Snarky Puppy are back soon... their twelfth album to date. Listen to the Lalo Schifrin-esque shimmer of ‘Xavi’ drawn from Immigrance which will be released in March.  

A two-piano summit tour unites two giants of UK free improvised music generations apart, with the coming together on the same stage of Keith Tippett, pictured, and Matthew Bourne.

Touring begins in mid-March and progresses through to late-May opening in Leeds, and moves on to Bristol, Cork, London, and Manchester.

For full details of venues and dates see the Sound UK site.

Now signed to Impulse The Comet Is Coming have a new record called Trust in the Lifeforce of the Deep Mystery to be released in March, ‘Summon the Fire’ is the first track made available from it. As previously reported on marlbank the trio, reedist Shabaka Hutchings with Danalogue on keys and Betamax, drums, play the Black Box, Belfast on 2 March.

Quite funky in a way, taken from the upcoming album Songs of the Degrees by the Israeli pianist Yaron Herman back with his trio again (Sam Minaie is on bass and Ziv Ravitz is on drums) after what seems an inordinately long time.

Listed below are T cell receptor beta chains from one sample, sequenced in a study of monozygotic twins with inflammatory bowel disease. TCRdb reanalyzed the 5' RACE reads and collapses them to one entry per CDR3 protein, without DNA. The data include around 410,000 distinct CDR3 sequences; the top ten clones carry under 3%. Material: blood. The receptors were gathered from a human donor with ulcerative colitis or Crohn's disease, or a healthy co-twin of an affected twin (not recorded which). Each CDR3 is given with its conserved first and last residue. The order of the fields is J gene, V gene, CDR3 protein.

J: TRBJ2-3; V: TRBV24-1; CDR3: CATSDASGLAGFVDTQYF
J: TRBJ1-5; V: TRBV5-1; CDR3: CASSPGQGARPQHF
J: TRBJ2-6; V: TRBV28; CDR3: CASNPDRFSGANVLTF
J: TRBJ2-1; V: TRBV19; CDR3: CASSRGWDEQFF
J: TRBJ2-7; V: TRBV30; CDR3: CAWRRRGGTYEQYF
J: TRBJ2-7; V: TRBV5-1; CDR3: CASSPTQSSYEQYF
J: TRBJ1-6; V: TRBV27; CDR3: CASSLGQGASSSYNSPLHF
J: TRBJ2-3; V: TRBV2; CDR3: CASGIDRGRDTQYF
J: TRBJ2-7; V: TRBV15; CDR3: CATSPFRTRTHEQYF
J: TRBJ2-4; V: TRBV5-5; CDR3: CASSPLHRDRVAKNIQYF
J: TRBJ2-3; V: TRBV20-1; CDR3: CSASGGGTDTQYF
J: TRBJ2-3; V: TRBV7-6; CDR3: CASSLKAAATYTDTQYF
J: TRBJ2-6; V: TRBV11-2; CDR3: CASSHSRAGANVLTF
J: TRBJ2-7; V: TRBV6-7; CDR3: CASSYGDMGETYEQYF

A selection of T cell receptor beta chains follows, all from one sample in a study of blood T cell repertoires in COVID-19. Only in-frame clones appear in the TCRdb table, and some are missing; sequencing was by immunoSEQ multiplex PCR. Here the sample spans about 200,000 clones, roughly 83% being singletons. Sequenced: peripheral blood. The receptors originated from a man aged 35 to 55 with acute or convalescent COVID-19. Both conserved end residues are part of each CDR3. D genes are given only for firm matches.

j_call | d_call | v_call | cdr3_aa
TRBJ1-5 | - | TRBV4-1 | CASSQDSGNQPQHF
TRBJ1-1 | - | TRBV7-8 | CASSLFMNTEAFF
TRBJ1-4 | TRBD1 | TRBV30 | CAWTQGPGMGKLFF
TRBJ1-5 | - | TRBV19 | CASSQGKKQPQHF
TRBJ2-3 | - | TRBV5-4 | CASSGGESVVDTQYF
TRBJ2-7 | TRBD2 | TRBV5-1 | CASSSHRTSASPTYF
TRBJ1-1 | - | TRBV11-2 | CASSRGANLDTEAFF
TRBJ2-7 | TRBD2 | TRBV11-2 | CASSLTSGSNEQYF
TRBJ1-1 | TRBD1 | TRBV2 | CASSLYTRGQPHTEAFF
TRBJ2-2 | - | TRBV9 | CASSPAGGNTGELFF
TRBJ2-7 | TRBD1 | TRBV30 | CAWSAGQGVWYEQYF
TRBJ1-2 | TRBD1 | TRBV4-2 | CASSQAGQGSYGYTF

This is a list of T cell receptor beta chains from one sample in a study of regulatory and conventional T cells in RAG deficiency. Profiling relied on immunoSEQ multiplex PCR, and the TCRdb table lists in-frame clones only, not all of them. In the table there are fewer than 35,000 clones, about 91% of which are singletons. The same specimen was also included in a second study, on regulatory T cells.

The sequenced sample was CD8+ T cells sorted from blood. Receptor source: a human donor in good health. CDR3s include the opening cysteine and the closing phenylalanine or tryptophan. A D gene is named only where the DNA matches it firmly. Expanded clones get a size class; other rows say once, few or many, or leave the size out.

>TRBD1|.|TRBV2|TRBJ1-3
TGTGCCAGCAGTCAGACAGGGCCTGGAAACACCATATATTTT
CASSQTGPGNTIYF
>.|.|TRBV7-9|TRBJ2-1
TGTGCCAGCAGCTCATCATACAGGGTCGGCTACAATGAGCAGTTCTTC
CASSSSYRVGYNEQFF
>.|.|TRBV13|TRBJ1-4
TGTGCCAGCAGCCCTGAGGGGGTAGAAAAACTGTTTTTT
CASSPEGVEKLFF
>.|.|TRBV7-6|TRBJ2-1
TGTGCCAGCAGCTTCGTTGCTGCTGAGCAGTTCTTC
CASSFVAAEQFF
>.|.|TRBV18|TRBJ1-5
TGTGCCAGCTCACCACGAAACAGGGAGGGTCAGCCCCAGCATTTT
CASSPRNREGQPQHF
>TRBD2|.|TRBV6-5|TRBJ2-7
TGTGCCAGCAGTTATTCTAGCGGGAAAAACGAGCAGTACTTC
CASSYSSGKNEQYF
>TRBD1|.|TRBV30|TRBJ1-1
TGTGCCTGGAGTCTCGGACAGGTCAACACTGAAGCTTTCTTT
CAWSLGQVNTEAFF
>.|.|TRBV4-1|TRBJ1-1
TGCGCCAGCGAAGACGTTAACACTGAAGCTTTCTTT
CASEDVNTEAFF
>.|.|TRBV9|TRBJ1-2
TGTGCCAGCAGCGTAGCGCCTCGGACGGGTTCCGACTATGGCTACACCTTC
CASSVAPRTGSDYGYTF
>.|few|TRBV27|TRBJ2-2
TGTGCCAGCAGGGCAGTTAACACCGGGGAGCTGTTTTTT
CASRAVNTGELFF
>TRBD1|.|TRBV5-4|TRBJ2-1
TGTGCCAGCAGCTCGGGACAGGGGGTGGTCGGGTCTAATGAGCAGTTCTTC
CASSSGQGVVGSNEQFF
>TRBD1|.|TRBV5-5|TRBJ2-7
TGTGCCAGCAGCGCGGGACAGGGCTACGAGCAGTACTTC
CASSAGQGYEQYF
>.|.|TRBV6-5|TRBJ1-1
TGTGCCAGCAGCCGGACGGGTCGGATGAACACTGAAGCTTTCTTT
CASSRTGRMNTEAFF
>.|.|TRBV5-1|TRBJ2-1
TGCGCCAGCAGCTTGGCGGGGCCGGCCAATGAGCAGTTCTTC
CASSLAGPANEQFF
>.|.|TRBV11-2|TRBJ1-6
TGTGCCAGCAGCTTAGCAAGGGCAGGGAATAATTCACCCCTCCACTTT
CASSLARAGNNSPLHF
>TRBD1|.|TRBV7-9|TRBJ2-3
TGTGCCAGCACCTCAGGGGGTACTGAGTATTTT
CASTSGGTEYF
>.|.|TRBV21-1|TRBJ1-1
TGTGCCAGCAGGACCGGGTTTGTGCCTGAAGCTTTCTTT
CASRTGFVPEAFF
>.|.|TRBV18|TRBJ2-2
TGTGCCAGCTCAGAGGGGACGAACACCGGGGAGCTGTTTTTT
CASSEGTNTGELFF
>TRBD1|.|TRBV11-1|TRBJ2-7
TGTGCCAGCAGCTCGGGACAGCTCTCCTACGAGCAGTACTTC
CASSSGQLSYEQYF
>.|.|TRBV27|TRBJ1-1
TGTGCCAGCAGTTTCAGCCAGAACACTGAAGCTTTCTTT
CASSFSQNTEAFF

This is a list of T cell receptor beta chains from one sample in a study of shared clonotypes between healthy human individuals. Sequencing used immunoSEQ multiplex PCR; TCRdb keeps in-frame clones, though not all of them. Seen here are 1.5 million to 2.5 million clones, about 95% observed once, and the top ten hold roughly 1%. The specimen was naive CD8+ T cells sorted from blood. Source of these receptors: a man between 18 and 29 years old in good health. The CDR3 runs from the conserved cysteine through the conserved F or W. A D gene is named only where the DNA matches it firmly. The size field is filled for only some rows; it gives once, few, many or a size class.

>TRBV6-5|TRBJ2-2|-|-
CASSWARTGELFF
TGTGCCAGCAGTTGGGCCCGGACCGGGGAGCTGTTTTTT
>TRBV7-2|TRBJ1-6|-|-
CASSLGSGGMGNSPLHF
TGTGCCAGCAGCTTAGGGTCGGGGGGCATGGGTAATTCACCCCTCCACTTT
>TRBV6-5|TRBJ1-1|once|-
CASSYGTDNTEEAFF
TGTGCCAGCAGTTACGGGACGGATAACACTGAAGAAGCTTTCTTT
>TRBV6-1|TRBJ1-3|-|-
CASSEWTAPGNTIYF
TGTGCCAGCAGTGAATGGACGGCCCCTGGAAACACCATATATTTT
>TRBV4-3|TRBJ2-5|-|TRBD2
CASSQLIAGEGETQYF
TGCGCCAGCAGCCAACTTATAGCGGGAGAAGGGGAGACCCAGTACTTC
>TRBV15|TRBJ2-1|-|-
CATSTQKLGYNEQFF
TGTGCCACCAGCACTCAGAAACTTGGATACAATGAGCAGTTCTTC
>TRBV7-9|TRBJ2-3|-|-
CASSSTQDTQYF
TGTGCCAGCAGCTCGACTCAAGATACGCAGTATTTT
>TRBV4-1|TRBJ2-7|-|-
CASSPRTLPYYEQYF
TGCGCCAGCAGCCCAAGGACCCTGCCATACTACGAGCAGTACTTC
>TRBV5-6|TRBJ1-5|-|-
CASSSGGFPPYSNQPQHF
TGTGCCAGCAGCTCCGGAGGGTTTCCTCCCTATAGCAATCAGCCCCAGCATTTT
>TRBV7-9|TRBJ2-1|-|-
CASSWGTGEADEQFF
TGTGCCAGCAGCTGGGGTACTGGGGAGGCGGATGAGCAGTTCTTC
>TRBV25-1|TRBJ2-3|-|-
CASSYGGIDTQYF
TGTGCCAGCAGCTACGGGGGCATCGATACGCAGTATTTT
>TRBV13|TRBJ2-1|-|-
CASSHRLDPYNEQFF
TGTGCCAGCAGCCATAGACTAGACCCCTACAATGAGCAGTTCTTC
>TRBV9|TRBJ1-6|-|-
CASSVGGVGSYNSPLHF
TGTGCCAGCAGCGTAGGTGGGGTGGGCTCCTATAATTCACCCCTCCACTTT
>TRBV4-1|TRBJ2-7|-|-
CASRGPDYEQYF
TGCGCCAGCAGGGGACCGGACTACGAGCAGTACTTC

To be released by Universal in February, Herman in an evocative phrase talks of each track being a “self-addressed letter.” Certainly good to find Herman back in such fine form with such a strong lead-off track landing in a Mehldau vein to introduce us to his new sounds.  

Anna Webber? Simple back in 2014 was our introduction to the avant saxophonist/flautist and her fractured, interlocking Anthony Braxton-like saxophone lines impressed at the time.

It was certainly music infused with a strong uncompromisingly rugged improvising ethic that was the complete opposite of “simple.”

That positive characteristic remains the same and is enhanced if anything on Clockwise which gets a release next month on the Pi label. 

A couple of tracks have been made available ahead of release.

With Webber are reedist Jeremy Viner; trombonist Jacob Garchik; cellist Christopher Hoffman; pianist Matt Mitchell; bassist Chris Tordini; and drummer/vibist Ches Smith. If you are into the Claudia Quintet you will probably like this a good deal. Lots of sinuous interplay, great sense of syncopation, and a collision between freer forms of abstract jazz and the discipline of contemporary classical music, provide the canvas the ensemble spreads itself liberally over.